A silver cup circa 2000 BC
As early as 3100 BC, ambassadors from
Crete brought silver vessels as gifts to the Egyptian king. Throughout
the millennia, silver has been highly prized for its beauty, malleability,
non-corrosive nature, conductivity, and its bactericidal properties.
Today, about a third of the world’s production of silver
goes toward the making of tableware and jewelry.
Silver bullion is almost invariably 99.9% pure but, because the
resultant material is far too soft for everyday use, sterling
silver—the silver you see most often—is composed of
92.5% silver and 7.5% other metals. The term “sterling”
traces its root to the 12th century when five towns in eastern
Germany banded together to from the Hanseatic League in order
to engage in more substantial commerce with England. The league
paid for English cattle and grain with its own silver coins called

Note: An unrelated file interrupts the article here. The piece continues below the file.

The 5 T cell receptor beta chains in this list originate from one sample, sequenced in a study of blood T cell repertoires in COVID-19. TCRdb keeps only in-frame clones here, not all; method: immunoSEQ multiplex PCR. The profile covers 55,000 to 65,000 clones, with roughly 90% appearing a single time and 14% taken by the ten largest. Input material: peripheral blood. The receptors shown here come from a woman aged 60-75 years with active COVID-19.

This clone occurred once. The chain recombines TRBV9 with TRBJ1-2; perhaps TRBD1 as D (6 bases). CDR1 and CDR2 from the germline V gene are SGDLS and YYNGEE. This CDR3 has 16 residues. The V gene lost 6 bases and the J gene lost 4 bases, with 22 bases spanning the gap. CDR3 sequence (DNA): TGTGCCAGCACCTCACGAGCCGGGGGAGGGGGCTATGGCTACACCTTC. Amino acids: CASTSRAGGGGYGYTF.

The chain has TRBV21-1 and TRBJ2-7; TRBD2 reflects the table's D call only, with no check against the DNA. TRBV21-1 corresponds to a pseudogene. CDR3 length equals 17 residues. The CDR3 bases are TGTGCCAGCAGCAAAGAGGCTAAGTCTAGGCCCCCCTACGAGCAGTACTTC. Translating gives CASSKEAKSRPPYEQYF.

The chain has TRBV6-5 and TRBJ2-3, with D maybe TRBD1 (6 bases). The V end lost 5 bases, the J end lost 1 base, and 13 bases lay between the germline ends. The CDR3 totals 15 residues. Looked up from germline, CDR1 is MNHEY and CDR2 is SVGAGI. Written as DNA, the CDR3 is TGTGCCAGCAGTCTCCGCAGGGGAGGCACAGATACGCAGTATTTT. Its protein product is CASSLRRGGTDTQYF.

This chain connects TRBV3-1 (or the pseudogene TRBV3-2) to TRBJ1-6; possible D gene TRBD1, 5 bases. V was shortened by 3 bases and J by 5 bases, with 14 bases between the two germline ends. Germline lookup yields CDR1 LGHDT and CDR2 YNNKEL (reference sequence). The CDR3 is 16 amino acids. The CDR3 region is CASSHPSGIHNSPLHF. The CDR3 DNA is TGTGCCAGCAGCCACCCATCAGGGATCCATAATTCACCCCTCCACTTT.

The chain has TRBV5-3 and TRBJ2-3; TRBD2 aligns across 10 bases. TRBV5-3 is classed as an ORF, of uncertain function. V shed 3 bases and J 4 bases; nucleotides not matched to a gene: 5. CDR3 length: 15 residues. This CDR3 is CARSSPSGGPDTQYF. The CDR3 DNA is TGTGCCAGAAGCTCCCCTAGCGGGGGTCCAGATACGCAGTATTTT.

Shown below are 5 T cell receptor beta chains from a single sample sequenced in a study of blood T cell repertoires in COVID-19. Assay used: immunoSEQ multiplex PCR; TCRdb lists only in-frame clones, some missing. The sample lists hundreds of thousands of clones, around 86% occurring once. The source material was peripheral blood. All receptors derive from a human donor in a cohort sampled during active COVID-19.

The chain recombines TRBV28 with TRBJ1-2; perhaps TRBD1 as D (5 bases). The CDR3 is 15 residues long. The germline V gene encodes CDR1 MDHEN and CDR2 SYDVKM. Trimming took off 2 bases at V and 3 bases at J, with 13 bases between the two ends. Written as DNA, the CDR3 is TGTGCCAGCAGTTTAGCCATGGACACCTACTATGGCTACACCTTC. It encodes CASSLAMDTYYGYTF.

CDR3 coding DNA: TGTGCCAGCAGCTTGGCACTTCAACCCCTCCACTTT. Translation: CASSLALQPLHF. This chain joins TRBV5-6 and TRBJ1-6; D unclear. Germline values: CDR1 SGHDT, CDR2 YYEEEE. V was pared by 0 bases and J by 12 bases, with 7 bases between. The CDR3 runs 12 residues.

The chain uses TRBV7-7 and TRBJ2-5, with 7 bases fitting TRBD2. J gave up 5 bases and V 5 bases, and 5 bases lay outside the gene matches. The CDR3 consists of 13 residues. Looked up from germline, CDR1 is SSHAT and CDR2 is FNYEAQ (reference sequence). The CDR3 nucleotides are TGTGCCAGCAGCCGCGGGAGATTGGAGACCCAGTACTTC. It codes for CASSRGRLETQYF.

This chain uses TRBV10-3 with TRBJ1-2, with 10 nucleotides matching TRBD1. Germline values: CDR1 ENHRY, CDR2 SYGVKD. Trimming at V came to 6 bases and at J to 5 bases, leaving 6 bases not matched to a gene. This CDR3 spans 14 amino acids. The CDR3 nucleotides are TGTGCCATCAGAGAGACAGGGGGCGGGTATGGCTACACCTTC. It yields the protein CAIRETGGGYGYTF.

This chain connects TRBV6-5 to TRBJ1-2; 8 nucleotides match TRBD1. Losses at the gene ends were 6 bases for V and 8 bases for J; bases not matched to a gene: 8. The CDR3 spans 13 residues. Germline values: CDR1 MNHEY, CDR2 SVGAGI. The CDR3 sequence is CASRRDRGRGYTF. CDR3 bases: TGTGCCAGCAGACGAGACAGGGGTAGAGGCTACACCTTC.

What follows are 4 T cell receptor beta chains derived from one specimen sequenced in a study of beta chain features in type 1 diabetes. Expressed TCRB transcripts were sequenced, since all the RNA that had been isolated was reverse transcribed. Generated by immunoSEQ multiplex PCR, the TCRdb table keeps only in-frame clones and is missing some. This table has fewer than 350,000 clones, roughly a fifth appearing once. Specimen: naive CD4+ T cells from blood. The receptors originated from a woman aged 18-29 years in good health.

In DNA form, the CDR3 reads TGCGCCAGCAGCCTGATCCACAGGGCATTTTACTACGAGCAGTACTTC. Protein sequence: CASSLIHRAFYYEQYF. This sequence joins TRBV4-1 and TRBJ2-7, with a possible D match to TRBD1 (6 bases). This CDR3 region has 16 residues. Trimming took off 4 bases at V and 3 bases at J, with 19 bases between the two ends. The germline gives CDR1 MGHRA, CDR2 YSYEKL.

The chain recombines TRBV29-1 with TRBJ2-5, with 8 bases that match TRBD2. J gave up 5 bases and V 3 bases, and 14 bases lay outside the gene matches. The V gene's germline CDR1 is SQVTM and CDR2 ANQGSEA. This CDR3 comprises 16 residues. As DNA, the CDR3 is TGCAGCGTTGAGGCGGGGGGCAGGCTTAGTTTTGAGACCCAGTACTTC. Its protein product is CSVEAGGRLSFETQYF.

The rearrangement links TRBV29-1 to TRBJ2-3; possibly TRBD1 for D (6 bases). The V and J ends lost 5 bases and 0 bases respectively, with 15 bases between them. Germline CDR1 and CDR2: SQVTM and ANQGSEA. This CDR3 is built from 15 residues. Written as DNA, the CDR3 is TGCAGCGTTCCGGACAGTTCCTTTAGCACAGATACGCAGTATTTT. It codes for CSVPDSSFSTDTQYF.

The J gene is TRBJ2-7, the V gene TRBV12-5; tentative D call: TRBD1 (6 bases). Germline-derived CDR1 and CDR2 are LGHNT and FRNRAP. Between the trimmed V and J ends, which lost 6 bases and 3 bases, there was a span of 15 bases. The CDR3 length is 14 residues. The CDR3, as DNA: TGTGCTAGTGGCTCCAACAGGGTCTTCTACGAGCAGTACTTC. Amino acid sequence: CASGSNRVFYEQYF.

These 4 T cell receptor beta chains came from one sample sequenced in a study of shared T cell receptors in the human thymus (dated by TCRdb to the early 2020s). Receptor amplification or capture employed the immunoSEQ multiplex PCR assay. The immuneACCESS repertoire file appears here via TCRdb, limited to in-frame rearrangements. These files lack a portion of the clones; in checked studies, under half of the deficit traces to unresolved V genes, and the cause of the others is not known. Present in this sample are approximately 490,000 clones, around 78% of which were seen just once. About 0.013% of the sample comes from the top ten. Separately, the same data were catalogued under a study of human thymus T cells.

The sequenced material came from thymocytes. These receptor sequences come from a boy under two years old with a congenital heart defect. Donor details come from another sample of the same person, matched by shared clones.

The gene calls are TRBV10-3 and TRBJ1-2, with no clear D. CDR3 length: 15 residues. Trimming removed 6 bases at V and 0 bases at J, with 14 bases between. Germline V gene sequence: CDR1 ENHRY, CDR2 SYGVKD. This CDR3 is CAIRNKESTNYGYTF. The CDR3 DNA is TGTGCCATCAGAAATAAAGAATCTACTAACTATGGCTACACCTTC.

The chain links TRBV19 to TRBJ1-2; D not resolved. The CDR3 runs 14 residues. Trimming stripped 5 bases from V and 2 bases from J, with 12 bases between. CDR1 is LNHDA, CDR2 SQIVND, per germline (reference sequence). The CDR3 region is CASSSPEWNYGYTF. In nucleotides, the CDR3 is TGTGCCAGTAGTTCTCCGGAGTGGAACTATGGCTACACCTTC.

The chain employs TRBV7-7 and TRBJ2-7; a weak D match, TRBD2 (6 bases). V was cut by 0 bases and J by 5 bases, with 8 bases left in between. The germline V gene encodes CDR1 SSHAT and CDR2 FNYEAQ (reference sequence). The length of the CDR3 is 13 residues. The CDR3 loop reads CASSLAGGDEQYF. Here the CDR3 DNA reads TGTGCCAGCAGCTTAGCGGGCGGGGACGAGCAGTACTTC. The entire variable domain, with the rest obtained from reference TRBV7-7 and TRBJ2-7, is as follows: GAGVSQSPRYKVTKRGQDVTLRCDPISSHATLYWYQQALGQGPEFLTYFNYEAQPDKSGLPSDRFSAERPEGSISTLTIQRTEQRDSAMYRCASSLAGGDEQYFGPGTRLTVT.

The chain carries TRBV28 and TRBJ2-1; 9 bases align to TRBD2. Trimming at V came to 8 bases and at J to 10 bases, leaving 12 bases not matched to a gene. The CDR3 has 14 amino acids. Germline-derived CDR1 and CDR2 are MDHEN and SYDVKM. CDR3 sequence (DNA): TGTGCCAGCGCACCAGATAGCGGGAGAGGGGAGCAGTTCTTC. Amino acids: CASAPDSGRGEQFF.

Easterlings. Historians believe that under the reign of King Henry
II, Britain used the highly-dependable Easterling as the basis
for standardizing the isle's coinage. Over time, the name has
been simply shortened to sterling and still refers both to the
English monetary system and silver that is by law 92.5% pure.
The United States minted silver coins until 1964;
at that point, the silver itself became more valuable
than the face value of the coin.
Though Grissom’s specializes in gold and platinum jewelry,
our expert casters can also serve all of your silver needs.